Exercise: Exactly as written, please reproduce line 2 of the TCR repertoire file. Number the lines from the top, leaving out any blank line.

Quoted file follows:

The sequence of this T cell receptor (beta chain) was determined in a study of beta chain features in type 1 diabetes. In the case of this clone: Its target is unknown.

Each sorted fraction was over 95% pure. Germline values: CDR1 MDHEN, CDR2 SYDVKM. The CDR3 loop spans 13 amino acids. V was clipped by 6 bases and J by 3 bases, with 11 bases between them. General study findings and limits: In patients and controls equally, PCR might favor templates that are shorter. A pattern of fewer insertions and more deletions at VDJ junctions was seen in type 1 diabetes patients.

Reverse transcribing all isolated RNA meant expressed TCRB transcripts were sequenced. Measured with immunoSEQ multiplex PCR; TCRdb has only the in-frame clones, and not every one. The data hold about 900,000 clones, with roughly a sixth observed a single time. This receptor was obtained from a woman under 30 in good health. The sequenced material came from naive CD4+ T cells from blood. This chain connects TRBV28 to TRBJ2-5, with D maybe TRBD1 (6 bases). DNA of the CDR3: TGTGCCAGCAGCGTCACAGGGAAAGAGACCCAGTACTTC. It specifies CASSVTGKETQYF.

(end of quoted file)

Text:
Each sorted fraction was over 95% pure. Germline values: CDR1 MDHEN, CDR2 SYDVKM. The CDR3 loop spans 13 amino acids. V was clipped by 6 bases and J by 3 bases, with 11 bases between them. General study findings and limits: In patients and controls equally, PCR might favor templates that are shorter. A pattern of fewer insertions and more deletions at VDJ junctions was seen in type 1 diabetes patients.